The Republican reform that pbaded through the Senate early Saturday would profoundly reach the nation's health system, with a clear indication of a central aspect of the Affordable Health Care Act and wider expansive effects that could threaten other programs over time .
The measure would abolish the application by the government of the ACA requirement that most Americans have insurance coverage. It would not end the individual mandate in itself, but it would eliminate the fiscal sanctions for breaching that requirement. The result could mean that 13 million additional people do not have insurance and increase insurance premiums in the markets created by law, according to a calculation by non-congressional budget badysts.
However, the side effects of the project may have attracted less attention. harm the health care and well-being of many more people. The Senate plan would increase the federal deficit from the current fiscal year and, unless lawmakers intervene, would unleash a budget sequence of events that would reduce billions of dollars of Medicare and public health services. The reductions would be derived from a "pay per use" law that basically requires compensation to increase federal spending.
At the same time, frantic negotiations to align support for mbad legislation within the reduced majority of the Senate improved prospects for temporarily reactivating payments to the ACA insurers that President Trump ended this fall. By becoming the last Republican senator to announce support for the tax bill, Senator Susan Collins (Maine) said Friday afternoon that Majority Leader Mitch McConnell had "committed to support" two separate measures before the end of year.
is a bipartisan plan that would restore "shared cost reduction" payments for two years to cover the cost of the discounts that the ACA requires insurers to grant to low-income clients with deductibles and other out-of-pocket costs. . Trump cut the monthly payments starting in October, mistakenly calling them "bailouts" to the insurance industry. The plan, forged by Sens. Lamar Alexander (R-Tenn.) And Patty Murray (D-Wash.), Would also expand the ability of consumers to purchase low-cost "catastrophic" health plans through the ACA markets. and it would make it easier for states to secure federal permission to carry out the basic ideas of the law in different ways.
An attempt to approve the plan failed in the Senate in the early fall, but Collins said Friday that McConnell was willing to support his approval, along with a newer plan. that would give the states two years of money for various "reinsurance" funds meant to help insurers cushion premium increases. No measure has been considered by the House.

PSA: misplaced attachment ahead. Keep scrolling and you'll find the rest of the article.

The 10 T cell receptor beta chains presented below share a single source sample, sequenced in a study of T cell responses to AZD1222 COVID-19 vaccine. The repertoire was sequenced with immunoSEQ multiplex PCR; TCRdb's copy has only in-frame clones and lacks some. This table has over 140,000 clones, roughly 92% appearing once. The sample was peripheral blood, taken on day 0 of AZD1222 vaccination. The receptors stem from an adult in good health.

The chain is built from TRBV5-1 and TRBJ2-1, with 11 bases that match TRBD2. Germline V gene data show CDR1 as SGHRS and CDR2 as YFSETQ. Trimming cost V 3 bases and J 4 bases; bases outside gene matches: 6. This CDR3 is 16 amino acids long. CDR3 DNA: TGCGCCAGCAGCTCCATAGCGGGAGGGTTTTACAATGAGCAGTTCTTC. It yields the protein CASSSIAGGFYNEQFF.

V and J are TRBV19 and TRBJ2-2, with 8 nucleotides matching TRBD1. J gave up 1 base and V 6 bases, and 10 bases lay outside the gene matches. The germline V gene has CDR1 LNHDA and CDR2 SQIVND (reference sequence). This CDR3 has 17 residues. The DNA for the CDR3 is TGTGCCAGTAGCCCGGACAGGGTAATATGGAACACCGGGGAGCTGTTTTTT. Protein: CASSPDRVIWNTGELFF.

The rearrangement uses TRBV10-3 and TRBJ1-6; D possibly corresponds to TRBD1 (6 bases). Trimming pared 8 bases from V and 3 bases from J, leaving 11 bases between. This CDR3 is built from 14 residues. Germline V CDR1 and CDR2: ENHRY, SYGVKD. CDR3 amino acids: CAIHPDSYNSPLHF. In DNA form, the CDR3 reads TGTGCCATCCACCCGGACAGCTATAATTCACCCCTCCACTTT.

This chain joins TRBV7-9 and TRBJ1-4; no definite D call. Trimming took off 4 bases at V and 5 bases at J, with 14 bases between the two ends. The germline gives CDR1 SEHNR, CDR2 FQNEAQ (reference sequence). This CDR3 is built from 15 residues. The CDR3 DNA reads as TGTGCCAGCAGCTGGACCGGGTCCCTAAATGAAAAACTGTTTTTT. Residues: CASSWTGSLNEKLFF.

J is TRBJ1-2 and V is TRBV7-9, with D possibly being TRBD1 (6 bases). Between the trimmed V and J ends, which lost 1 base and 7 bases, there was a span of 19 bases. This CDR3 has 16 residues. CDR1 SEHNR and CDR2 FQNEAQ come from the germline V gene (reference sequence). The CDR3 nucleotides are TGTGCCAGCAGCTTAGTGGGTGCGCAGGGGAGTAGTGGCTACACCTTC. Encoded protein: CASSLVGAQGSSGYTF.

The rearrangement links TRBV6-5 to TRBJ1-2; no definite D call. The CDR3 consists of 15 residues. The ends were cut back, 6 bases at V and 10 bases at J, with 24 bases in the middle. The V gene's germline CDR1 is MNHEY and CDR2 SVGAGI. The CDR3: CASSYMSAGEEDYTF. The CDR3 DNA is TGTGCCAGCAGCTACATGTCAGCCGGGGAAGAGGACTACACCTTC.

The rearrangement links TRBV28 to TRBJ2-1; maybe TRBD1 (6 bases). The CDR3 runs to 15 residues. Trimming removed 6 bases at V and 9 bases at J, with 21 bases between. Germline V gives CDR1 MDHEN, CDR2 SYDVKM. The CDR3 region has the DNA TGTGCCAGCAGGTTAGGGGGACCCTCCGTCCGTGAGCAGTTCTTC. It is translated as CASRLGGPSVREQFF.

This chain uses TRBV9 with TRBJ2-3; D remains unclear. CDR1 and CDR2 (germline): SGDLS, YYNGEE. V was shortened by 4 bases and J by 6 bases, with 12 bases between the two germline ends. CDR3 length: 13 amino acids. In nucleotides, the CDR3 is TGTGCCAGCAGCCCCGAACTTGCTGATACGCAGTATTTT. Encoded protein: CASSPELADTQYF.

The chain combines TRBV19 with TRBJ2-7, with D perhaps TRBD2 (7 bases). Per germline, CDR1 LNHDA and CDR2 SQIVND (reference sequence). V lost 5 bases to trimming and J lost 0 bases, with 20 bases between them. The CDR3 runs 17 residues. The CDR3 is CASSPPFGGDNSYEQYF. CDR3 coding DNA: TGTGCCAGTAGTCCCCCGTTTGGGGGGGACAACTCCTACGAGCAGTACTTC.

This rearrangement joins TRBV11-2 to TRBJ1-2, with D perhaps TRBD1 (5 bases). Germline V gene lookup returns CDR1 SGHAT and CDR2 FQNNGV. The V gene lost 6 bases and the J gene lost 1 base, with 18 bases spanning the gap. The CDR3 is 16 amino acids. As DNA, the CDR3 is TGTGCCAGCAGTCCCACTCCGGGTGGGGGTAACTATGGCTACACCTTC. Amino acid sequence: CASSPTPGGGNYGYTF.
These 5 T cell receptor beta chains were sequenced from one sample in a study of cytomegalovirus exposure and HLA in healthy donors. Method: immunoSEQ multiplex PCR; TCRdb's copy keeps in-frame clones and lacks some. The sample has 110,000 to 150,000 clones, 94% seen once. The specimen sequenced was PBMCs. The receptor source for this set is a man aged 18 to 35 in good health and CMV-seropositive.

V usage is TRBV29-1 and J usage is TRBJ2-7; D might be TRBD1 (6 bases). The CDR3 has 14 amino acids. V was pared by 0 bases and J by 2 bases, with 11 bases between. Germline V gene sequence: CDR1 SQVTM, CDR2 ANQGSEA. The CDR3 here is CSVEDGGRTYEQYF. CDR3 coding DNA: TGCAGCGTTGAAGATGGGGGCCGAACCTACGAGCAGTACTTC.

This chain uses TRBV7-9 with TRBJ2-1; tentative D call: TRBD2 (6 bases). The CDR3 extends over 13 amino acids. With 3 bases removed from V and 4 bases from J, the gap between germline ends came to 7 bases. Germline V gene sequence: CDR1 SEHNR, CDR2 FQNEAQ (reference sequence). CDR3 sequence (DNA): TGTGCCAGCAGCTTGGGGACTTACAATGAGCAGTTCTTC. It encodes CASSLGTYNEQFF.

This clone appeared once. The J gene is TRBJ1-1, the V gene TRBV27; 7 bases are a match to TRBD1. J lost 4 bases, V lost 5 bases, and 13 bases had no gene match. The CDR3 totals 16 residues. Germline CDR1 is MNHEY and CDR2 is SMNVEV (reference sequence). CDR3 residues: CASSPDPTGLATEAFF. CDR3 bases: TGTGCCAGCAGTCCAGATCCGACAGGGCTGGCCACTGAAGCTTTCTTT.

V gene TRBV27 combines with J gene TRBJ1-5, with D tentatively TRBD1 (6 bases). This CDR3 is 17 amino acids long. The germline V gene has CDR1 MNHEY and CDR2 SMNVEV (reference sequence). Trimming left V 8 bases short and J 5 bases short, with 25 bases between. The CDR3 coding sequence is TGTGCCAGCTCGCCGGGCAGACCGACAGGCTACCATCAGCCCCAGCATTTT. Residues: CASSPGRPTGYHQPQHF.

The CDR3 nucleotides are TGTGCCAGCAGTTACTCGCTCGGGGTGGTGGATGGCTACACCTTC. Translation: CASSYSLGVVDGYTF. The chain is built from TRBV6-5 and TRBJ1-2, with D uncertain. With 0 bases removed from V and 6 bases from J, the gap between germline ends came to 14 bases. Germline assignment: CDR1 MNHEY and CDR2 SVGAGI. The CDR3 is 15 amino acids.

Now that both houses of Congress have approved versions of the largest rewriting of tax legislation in decades, the differences will have to be negotiated. The House bill would not end the penalties for Americans who do not have insurance, but Republicans have sympathized with the idea, which was part of legislation pbaded by the House this year to dismantle much of the ACA.
The probability of large reductions in other forms of health spending, triggered by the so-called PAYGO law to deter deficit increases, is less certain.
In the hours leading up to the Senate's final vote on the fiscal review package, McConnell and House Speaker Paul D. Ryan (R-Wis.) Tried to quell fears of such cuts by issuing a joint statement in the one that accused the Democrats of "misleading statements" and promised to "work to ensure that these spending cuts are avoided."
The bill itself does not prevent them, however. Subsequently separate actions would be required and, unlike the parliamentary maneuvers used to adopt the tax plan with only votes from the Republican Party, they would require the support of some Democrats. Republican leaders predict that Democrats will cooperate rather than blame for damaging health care funds.
The joint statement of the leaders has its skeptics. "We are aware that they say they will give up PAYGO, but we have little consolation that they can do this," said Georges S. Benjamin, executive director of the American Public Health Association. "Why did not you write the bill to address this in the first place?"
The cuts, if they happen, would lower federal spending on Medicare by 4 percent, which amounts to about $ 25 million next year, the Congressional Budget Office predicted. Because the PAYGO rules do not allow Medicare benefits to be affected, the loss of funds will be distributed between payments to doctors, hospitals and others who provide care to the 56 million senior and disabled Americans in the program.
Those standards focus solely on spending within the federal budget and leaving intact some health care programs that help low-income Americans, such as Medicaid and the Children's Health Insurance Program. But it could eliminate almost $ 1 billion per year for a Public Health and Prevention Fund, created under the ACA, which now accounts for 12 percent of the budget of the Centers for Disease Control and Prevention.
If that fund goes away, "people will be sicker," Benjamin warned, with fewer low-income Americans likely to get a bad or colon cancer test and public health workers with less ability to control outbreaks. contagious infections  Even if PAYGO cuts are averted, advocates of vulnerable groups of Americans fear that the magnitude of the increased deficit in the $ 1.5 trillion bill in the next decade will give conservatives in Congress a reason to reduce the social security programs that have waited for a long time to aim.
"That is ultimately the most problematic part," said David Certner, legislative adviser to AARP. "We create these big deficits and that will put pressure on the cuts to Medicare and Medicaid … Everything will be on the table."
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